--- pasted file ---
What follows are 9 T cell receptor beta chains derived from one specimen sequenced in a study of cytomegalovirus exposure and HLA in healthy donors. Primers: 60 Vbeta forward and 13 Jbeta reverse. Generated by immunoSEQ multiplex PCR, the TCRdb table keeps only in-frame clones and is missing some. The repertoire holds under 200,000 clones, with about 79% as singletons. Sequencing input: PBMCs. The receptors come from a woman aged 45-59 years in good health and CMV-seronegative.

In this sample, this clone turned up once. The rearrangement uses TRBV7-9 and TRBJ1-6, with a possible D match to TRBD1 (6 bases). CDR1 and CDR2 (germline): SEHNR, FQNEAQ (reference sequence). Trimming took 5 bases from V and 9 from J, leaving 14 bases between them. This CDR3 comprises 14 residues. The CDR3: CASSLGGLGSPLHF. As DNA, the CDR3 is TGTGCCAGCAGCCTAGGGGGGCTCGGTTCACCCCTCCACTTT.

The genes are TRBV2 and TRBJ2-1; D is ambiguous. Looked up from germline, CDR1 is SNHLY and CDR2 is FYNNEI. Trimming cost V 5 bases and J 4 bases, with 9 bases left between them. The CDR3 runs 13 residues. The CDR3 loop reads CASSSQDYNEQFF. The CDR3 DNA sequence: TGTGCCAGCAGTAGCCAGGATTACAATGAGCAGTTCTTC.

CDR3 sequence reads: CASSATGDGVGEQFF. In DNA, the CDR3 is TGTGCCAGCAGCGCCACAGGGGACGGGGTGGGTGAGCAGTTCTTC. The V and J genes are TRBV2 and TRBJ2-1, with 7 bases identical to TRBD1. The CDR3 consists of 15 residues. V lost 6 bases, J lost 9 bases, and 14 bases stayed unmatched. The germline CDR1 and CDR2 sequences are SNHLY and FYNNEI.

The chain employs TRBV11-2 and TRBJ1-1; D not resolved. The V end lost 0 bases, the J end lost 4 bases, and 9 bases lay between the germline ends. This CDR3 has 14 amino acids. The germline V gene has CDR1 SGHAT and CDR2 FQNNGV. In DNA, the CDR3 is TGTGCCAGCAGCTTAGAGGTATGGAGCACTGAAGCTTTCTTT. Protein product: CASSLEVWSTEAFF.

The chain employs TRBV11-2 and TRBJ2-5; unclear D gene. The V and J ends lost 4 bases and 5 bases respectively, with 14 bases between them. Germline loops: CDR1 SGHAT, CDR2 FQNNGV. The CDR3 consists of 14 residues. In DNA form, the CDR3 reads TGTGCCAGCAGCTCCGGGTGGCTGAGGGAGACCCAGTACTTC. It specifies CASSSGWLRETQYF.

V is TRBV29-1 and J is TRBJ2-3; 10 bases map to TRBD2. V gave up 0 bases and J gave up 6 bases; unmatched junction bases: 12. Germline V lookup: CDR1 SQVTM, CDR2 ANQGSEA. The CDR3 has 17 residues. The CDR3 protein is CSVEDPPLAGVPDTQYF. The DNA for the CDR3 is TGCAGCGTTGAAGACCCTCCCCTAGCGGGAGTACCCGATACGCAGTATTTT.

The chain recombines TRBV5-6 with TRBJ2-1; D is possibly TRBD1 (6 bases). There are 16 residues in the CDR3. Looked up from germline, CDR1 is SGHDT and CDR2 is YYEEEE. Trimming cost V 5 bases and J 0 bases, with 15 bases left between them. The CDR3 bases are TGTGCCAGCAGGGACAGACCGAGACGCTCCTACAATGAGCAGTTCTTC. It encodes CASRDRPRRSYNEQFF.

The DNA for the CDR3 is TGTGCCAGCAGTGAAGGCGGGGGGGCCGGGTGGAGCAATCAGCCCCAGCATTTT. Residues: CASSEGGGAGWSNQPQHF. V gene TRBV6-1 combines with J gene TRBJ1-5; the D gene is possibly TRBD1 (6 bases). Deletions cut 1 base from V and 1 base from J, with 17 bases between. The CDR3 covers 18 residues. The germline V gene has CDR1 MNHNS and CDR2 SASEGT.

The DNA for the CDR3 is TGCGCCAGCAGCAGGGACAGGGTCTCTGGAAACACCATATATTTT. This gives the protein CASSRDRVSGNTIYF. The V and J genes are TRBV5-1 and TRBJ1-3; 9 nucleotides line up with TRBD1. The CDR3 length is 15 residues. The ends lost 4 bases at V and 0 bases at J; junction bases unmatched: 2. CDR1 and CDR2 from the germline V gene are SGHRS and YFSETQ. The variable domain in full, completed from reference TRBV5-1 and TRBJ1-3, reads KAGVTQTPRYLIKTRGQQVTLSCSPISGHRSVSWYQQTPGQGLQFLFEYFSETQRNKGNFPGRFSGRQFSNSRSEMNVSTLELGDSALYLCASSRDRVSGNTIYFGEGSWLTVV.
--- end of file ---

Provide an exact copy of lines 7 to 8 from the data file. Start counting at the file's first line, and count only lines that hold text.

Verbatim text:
V is TRBV29-1 and J is TRBJ2-3; 10 bases map to TRBD2. V gave up 0 bases and J gave up 6 bases; unmatched junction bases: 12. Germline V lookup: CDR1 SQVTM, CDR2 ANQGSEA. The CDR3 has 17 residues. The CDR3 protein is CSVEDPPLAGVPDTQYF. The DNA for the CDR3 is TGCAGCGTTGAAGACCCTCCCCTAGCGGGAGTACCCGATACGCAGTATTTT.

The chain recombines TRBV5-6 with TRBJ2-1; D is possibly TRBD1 (6 bases). There are 16 residues in the CDR3. Looked up from germline, CDR1 is SGHDT and CDR2 is YYEEEE. Trimming cost V 5 bases and J 0 bases, with 15 bases left between them. The CDR3 bases are TGTGCCAGCAGGGACAGACCGAGACGCTCCTACAATGAGCAGTTCTTC. It encodes CASRDRPRRSYNEQFF.